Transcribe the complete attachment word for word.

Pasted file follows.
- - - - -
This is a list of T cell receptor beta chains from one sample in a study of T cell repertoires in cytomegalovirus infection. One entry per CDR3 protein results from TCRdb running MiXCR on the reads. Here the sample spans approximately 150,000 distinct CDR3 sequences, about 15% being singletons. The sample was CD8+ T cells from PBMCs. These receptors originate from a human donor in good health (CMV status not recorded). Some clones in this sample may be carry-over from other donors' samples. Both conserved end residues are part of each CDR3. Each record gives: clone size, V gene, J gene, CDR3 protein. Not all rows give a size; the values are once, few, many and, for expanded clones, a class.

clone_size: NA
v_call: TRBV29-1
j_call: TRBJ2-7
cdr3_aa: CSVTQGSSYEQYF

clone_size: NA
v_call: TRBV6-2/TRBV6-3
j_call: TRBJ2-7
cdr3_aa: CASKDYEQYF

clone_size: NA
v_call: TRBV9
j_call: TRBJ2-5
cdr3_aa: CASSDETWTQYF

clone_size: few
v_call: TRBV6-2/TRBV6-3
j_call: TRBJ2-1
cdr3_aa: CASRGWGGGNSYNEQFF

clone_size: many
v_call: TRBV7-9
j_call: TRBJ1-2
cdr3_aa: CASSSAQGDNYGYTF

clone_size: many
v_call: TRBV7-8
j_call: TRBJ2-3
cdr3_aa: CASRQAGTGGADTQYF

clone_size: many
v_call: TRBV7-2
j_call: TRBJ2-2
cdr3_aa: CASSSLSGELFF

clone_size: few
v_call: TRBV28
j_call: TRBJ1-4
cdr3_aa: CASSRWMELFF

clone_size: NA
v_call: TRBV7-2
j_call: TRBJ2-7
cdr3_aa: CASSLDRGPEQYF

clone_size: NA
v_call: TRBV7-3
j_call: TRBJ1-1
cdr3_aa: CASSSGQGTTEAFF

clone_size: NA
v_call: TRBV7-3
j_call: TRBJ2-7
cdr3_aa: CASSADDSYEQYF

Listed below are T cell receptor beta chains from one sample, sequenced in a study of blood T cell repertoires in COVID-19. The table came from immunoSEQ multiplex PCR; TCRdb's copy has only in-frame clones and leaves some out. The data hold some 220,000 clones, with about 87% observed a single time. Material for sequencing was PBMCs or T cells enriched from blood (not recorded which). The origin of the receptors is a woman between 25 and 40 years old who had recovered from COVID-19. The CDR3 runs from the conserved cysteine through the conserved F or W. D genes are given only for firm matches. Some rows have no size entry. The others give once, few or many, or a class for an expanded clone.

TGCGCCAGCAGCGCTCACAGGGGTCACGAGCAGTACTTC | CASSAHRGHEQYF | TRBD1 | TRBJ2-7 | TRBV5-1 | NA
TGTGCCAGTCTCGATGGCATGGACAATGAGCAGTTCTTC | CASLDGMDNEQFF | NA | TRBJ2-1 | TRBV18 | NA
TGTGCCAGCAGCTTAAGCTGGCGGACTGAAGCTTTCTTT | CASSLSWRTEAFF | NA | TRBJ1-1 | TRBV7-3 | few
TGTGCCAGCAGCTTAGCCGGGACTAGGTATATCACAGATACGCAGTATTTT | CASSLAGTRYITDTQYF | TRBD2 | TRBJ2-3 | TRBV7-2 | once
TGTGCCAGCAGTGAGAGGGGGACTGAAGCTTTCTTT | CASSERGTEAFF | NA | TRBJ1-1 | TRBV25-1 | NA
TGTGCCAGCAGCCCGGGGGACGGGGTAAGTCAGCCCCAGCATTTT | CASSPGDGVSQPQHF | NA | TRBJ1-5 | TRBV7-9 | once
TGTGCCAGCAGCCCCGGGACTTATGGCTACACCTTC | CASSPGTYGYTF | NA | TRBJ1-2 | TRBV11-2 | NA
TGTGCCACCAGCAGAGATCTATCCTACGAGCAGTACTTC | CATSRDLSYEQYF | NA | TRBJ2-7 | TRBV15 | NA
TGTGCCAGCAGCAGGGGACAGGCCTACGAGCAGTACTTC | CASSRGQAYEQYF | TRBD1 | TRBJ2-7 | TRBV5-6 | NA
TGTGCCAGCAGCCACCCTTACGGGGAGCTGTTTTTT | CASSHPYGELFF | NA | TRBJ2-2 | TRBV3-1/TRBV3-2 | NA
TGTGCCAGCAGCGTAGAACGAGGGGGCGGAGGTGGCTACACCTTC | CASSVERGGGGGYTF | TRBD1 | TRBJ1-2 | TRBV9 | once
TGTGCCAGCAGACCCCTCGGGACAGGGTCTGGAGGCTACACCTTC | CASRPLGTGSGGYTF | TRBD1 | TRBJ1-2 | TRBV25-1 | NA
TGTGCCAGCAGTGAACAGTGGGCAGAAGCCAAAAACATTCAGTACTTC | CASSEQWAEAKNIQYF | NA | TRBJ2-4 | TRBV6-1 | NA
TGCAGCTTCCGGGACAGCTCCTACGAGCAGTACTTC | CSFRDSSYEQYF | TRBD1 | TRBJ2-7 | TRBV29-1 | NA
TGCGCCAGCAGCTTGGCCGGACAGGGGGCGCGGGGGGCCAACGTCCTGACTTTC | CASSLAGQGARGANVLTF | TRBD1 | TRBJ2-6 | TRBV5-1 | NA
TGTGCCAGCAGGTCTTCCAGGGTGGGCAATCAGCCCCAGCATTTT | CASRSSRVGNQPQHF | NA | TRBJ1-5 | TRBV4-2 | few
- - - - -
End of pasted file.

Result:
This is a list of T cell receptor beta chains from one sample in a study of T cell repertoires in cytomegalovirus infection. One entry per CDR3 protein results from TCRdb running MiXCR on the reads. Here the sample spans approximately 150,000 distinct CDR3 sequences, about 15% being singletons. The sample was CD8+ T cells from PBMCs. These receptors originate from a human donor in good health (CMV status not recorded). Some clones in this sample may be carry-over from other donors' samples. Both conserved end residues are part of each CDR3. Each record gives: clone size, V gene, J gene, CDR3 protein. Not all rows give a size; the values are once, few, many and, for expanded clones, a class.

clone_size: NA
v_call: TRBV29-1
j_call: TRBJ2-7
cdr3_aa: CSVTQGSSYEQYF

clone_size: NA
v_call: TRBV6-2/TRBV6-3
j_call: TRBJ2-7
cdr3_aa: CASKDYEQYF

clone_size: NA
v_call: TRBV9
j_call: TRBJ2-5
cdr3_aa: CASSDETWTQYF

clone_size: few
v_call: TRBV6-2/TRBV6-3
j_call: TRBJ2-1
cdr3_aa: CASRGWGGGNSYNEQFF

clone_size: many
v_call: TRBV7-9
j_call: TRBJ1-2
cdr3_aa: CASSSAQGDNYGYTF

clone_size: many
v_call: TRBV7-8
j_call: TRBJ2-3
cdr3_aa: CASRQAGTGGADTQYF

clone_size: many
v_call: TRBV7-2
j_call: TRBJ2-2
cdr3_aa: CASSSLSGELFF

clone_size: few
v_call: TRBV28
j_call: TRBJ1-4
cdr3_aa: CASSRWMELFF

clone_size: NA
v_call: TRBV7-2
j_call: TRBJ2-7
cdr3_aa: CASSLDRGPEQYF

clone_size: NA
v_call: TRBV7-3
j_call: TRBJ1-1
cdr3_aa: CASSSGQGTTEAFF

clone_size: NA
v_call: TRBV7-3
j_call: TRBJ2-7
cdr3_aa: CASSADDSYEQYF

Listed below are T cell receptor beta chains from one sample, sequenced in a study of blood T cell repertoires in COVID-19. The table came from immunoSEQ multiplex PCR; TCRdb's copy has only in-frame clones and leaves some out. The data hold some 220,000 clones, with about 87% observed a single time. Material for sequencing was PBMCs or T cells enriched from blood (not recorded which). The origin of the receptors is a woman between 25 and 40 years old who had recovered from COVID-19. The CDR3 runs from the conserved cysteine through the conserved F or W. D genes are given only for firm matches. Some rows have no size entry. The others give once, few or many, or a class for an expanded clone.

TGCGCCAGCAGCGCTCACAGGGGTCACGAGCAGTACTTC | CASSAHRGHEQYF | TRBD1 | TRBJ2-7 | TRBV5-1 | NA
TGTGCCAGTCTCGATGGCATGGACAATGAGCAGTTCTTC | CASLDGMDNEQFF | NA | TRBJ2-1 | TRBV18 | NA
TGTGCCAGCAGCTTAAGCTGGCGGACTGAAGCTTTCTTT | CASSLSWRTEAFF | NA | TRBJ1-1 | TRBV7-3 | few
TGTGCCAGCAGCTTAGCCGGGACTAGGTATATCACAGATACGCAGTATTTT | CASSLAGTRYITDTQYF | TRBD2 | TRBJ2-3 | TRBV7-2 | once
TGTGCCAGCAGTGAGAGGGGGACTGAAGCTTTCTTT | CASSERGTEAFF | NA | TRBJ1-1 | TRBV25-1 | NA
TGTGCCAGCAGCCCGGGGGACGGGGTAAGTCAGCCCCAGCATTTT | CASSPGDGVSQPQHF | NA | TRBJ1-5 | TRBV7-9 | once
TGTGCCAGCAGCCCCGGGACTTATGGCTACACCTTC | CASSPGTYGYTF | NA | TRBJ1-2 | TRBV11-2 | NA
TGTGCCACCAGCAGAGATCTATCCTACGAGCAGTACTTC | CATSRDLSYEQYF | NA | TRBJ2-7 | TRBV15 | NA
TGTGCCAGCAGCAGGGGACAGGCCTACGAGCAGTACTTC | CASSRGQAYEQYF | TRBD1 | TRBJ2-7 | TRBV5-6 | NA
TGTGCCAGCAGCCACCCTTACGGGGAGCTGTTTTTT | CASSHPYGELFF | NA | TRBJ2-2 | TRBV3-1/TRBV3-2 | NA
TGTGCCAGCAGCGTAGAACGAGGGGGCGGAGGTGGCTACACCTTC | CASSVERGGGGGYTF | TRBD1 | TRBJ1-2 | TRBV9 | once
TGTGCCAGCAGACCCCTCGGGACAGGGTCTGGAGGCTACACCTTC | CASRPLGTGSGGYTF | TRBD1 | TRBJ1-2 | TRBV25-1 | NA
TGTGCCAGCAGTGAACAGTGGGCAGAAGCCAAAAACATTCAGTACTTC | CASSEQWAEAKNIQYF | NA | TRBJ2-4 | TRBV6-1 | NA
TGCAGCTTCCGGGACAGCTCCTACGAGCAGTACTTC | CSFRDSSYEQYF | TRBD1 | TRBJ2-7 | TRBV29-1 | NA
TGCGCCAGCAGCTTGGCCGGACAGGGGGCGCGGGGGGCCAACGTCCTGACTTTC | CASSLAGQGARGANVLTF | TRBD1 | TRBJ2-6 | TRBV5-1 | NA
TGTGCCAGCAGGTCTTCCAGGGTGGGCAATCAGCCCCAGCATTTT | CASRSSRVGNQPQHF | NA | TRBJ1-5 | TRBV4-2 | few